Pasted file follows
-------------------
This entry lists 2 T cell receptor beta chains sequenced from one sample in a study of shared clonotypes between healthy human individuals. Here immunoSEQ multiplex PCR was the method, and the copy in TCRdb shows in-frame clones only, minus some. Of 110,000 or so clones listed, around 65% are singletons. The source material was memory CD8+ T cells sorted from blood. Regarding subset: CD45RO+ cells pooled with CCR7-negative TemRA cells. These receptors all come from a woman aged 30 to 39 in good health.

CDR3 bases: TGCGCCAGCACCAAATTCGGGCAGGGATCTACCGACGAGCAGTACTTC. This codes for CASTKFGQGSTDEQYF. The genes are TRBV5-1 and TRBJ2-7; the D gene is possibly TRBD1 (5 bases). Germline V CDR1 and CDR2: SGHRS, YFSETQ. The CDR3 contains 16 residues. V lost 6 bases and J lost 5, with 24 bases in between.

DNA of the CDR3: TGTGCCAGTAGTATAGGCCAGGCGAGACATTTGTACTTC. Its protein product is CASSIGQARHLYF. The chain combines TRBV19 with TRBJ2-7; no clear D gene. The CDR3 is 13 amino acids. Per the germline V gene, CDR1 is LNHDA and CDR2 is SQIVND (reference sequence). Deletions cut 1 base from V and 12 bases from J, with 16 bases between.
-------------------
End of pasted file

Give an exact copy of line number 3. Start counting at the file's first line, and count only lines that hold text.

DNA of the CDR3: TGTGCCAGTAGTATAGGCCAGGCGAGACATTTGTACTTC. Its protein product is CASSIGQARHLYF. The chain combines TRBV19 with TRBJ2-7; no clear D gene. The CDR3 is 13 amino acids. Per the germline V gene, CDR1 is LNHDA and CDR2 is SQIVND (reference sequence). Deletions cut 1 base from V and 12 bases from J, with 16 bases between.